Mobile data costs rise as employees carry more devices

Summary:Businesses are spending $96 per month on data for mobile employees, according to a new report.

Businesses spend on average $96 a month on mobile data for each employee, according to a new report.

A survey by wi-fi network provider iPass found that the majority of respondents expected their 3G and 4G mobile data costs to increase this year as they support more devices per user. The report shows the number of mobile devices in the workplace is increasing with the introduction of Bring Your Own Device (BYOD) policies.

IT managers are finding it hard to control data roaming costs as mobility budgets are increasingly being managed by other departments, said iPass chief technology officer Barbara Nelson.

The report found that only 48 percent of IT departments are responsible for overseeing spending on mobile devices, down from 52 percent last year. It revealed that mobility is being managed by business units in 22 percent of companies and finance in 18 percent of companies.  

Of the IT executives surveyed, 68 percent expected their overall mobility costs to increase in the next 12 months due to an increasing number of mobile users and a rise in the number of devices each employee is bringing to the workplace.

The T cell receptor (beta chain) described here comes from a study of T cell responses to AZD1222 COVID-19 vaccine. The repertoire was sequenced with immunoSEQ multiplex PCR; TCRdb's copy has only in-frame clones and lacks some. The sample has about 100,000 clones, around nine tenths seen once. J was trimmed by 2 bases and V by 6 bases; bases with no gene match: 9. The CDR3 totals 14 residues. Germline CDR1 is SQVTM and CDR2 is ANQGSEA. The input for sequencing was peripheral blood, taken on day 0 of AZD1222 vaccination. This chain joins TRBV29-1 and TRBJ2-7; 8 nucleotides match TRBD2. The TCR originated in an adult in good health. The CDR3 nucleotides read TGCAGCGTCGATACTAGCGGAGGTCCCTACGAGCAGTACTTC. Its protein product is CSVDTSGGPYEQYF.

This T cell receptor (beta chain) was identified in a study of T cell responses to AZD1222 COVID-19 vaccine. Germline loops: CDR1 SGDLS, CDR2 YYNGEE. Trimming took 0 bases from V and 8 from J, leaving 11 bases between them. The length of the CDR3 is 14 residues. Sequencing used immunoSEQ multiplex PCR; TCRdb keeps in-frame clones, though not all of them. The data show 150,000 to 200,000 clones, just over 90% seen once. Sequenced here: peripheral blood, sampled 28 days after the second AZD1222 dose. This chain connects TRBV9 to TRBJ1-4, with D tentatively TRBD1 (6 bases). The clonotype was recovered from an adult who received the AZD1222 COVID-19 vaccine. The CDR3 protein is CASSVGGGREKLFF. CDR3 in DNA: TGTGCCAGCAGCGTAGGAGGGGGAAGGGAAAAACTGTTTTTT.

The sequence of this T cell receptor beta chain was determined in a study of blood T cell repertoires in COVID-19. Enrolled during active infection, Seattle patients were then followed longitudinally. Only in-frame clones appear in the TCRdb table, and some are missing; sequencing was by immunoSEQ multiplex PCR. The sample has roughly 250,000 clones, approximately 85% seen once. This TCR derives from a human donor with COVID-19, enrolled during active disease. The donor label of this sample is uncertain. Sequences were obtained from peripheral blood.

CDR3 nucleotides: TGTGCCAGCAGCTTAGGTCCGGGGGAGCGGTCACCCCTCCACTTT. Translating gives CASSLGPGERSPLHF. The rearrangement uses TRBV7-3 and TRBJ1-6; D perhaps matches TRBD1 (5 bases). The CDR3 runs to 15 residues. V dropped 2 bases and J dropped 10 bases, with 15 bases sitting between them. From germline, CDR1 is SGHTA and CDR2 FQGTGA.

The report found 57 percent of respondents believe their mobile data costs will rise in the next year because of increased smartphone usage, with eight percent of those surveyed saying they expect mobile data costs to rise more than 25 percent.

Meanwhile, the number of tablet devices in the workplace grew across all non-executive departments between 2011 and 2012. Legal and HR saw an increase in tablet usage of 14 percent year-over-year, followed by finance and accounting, which had a 13-percent rise over the same time period. 

Rise of BYOD

The rise of BYOD also means there are an increasing number of mobile platforms that IT departments have to cater for. However, the report found that only 34 percent of IT managers said they plan to support BlackBerry 10, compared to 45 percent who plan to support Windows 8. 

Company policies around BYOD have been relaxed over the last 12 months by 56 percent of companies, with 81 percent of firms now accommodating personal devices in the office. 

Certain businesses have been slow to adopt BYOD strategies because of security risks and indeed 55 percent of the companies surveyed reported some sort of security issue over the past year, primarily around lost or stolen phones.

iPass worked with Mobilelron to poll 477 IT executives worldwide in the survey.

Topics: Mobility, Bring Your Own Device, Consumerization

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Sam is generally at his happiest with a new piece of technology in his hands or nailing down an exclusive story. In the past he's written for The Engineer and the Daily Mail, covering emerging technology in electronics, energy, defence, materials, aerospace, automotive and healthcare. These days, Sam is particularly interested in emerging... Full Bio

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